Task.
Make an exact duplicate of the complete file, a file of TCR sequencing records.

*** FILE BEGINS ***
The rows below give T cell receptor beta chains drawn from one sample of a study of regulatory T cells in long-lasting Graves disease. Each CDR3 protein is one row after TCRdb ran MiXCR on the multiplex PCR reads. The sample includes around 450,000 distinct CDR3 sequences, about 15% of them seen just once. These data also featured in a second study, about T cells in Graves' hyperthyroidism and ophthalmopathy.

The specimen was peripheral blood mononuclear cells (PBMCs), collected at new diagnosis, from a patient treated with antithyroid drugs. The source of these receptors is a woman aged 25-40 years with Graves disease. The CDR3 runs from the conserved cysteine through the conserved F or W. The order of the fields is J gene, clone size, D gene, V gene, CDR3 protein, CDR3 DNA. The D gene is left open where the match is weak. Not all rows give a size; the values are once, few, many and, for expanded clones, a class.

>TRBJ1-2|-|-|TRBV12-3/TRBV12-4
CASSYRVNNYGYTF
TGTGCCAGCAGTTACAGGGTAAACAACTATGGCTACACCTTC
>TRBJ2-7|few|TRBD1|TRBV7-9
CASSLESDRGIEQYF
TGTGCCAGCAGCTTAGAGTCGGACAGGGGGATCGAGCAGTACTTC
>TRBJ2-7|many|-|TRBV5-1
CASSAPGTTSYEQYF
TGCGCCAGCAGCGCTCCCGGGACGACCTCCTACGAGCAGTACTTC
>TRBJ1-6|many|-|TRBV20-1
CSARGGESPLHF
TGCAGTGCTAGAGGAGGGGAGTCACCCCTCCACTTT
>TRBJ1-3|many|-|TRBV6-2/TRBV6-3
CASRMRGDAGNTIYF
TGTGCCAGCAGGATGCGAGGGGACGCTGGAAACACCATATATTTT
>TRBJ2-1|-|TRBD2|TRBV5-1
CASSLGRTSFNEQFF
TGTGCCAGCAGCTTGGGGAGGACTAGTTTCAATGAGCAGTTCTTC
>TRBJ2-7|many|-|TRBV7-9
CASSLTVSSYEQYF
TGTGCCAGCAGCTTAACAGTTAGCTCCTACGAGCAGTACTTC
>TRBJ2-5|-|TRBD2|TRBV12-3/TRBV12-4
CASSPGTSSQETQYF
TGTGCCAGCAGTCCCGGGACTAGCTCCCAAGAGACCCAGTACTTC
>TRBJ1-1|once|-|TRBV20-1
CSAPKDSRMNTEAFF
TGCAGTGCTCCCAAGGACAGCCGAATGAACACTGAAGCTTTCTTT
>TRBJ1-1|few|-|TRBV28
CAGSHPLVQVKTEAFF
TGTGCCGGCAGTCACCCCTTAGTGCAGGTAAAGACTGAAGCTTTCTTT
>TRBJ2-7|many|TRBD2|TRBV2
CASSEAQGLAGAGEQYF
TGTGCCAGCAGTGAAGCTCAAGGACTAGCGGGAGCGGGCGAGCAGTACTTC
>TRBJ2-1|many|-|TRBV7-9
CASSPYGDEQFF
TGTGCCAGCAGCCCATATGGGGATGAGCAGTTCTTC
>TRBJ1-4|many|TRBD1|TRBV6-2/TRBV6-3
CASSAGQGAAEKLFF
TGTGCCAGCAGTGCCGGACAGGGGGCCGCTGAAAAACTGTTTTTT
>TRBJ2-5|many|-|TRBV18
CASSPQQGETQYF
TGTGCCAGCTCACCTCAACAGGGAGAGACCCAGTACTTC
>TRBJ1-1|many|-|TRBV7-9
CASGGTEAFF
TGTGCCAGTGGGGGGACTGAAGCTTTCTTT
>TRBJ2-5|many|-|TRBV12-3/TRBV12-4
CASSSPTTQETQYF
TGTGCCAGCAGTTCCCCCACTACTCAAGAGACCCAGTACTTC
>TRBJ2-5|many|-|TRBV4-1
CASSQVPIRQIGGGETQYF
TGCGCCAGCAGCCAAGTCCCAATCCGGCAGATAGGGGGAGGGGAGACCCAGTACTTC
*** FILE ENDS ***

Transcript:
The rows below give T cell receptor beta chains drawn from one sample of a study of regulatory T cells in long-lasting Graves disease. Each CDR3 protein is one row after TCRdb ran MiXCR on the multiplex PCR reads. The sample includes around 450,000 distinct CDR3 sequences, about 15% of them seen just once. These data also featured in a second study, about T cells in Graves' hyperthyroidism and ophthalmopathy.

The specimen was peripheral blood mononuclear cells (PBMCs), collected at new diagnosis, from a patient treated with antithyroid drugs. The source of these receptors is a woman aged 25-40 years with Graves disease. The CDR3 runs from the conserved cysteine through the conserved F or W. The order of the fields is J gene, clone size, D gene, V gene, CDR3 protein, CDR3 DNA. The D gene is left open where the match is weak. Not all rows give a size; the values are once, few, many and, for expanded clones, a class.

>TRBJ1-2|-|-|TRBV12-3/TRBV12-4
CASSYRVNNYGYTF
TGTGCCAGCAGTTACAGGGTAAACAACTATGGCTACACCTTC
>TRBJ2-7|few|TRBD1|TRBV7-9
CASSLESDRGIEQYF
TGTGCCAGCAGCTTAGAGTCGGACAGGGGGATCGAGCAGTACTTC
>TRBJ2-7|many|-|TRBV5-1
CASSAPGTTSYEQYF
TGCGCCAGCAGCGCTCCCGGGACGACCTCCTACGAGCAGTACTTC
>TRBJ1-6|many|-|TRBV20-1
CSARGGESPLHF
TGCAGTGCTAGAGGAGGGGAGTCACCCCTCCACTTT
>TRBJ1-3|many|-|TRBV6-2/TRBV6-3
CASRMRGDAGNTIYF
TGTGCCAGCAGGATGCGAGGGGACGCTGGAAACACCATATATTTT
>TRBJ2-1|-|TRBD2|TRBV5-1
CASSLGRTSFNEQFF
TGTGCCAGCAGCTTGGGGAGGACTAGTTTCAATGAGCAGTTCTTC
>TRBJ2-7|many|-|TRBV7-9
CASSLTVSSYEQYF
TGTGCCAGCAGCTTAACAGTTAGCTCCTACGAGCAGTACTTC
>TRBJ2-5|-|TRBD2|TRBV12-3/TRBV12-4
CASSPGTSSQETQYF
TGTGCCAGCAGTCCCGGGACTAGCTCCCAAGAGACCCAGTACTTC
>TRBJ1-1|once|-|TRBV20-1
CSAPKDSRMNTEAFF
TGCAGTGCTCCCAAGGACAGCCGAATGAACACTGAAGCTTTCTTT
>TRBJ1-1|few|-|TRBV28
CAGSHPLVQVKTEAFF
TGTGCCGGCAGTCACCCCTTAGTGCAGGTAAAGACTGAAGCTTTCTTT
>TRBJ2-7|many|TRBD2|TRBV2
CASSEAQGLAGAGEQYF
TGTGCCAGCAGTGAAGCTCAAGGACTAGCGGGAGCGGGCGAGCAGTACTTC
>TRBJ2-1|many|-|TRBV7-9
CASSPYGDEQFF
TGTGCCAGCAGCCCATATGGGGATGAGCAGTTCTTC
>TRBJ1-4|many|TRBD1|TRBV6-2/TRBV6-3
CASSAGQGAAEKLFF
TGTGCCAGCAGTGCCGGACAGGGGGCCGCTGAAAAACTGTTTTTT
>TRBJ2-5|many|-|TRBV18
CASSPQQGETQYF
TGTGCCAGCTCACCTCAACAGGGAGAGACCCAGTACTTC
>TRBJ1-1|many|-|TRBV7-9
CASGGTEAFF
TGTGCCAGTGGGGGGACTGAAGCTTTCTTT
>TRBJ2-5|many|-|TRBV12-3/TRBV12-4
CASSSPTTQETQYF
TGTGCCAGCAGTTCCCCCACTACTCAAGAGACCCAGTACTTC
>TRBJ2-5|many|-|TRBV4-1
CASSQVPIRQIGGGETQYF
TGCGCCAGCAGCCAAGTCCCAATCCGGCAGATAGGGGGAGGGGAGACCCAGTACTTC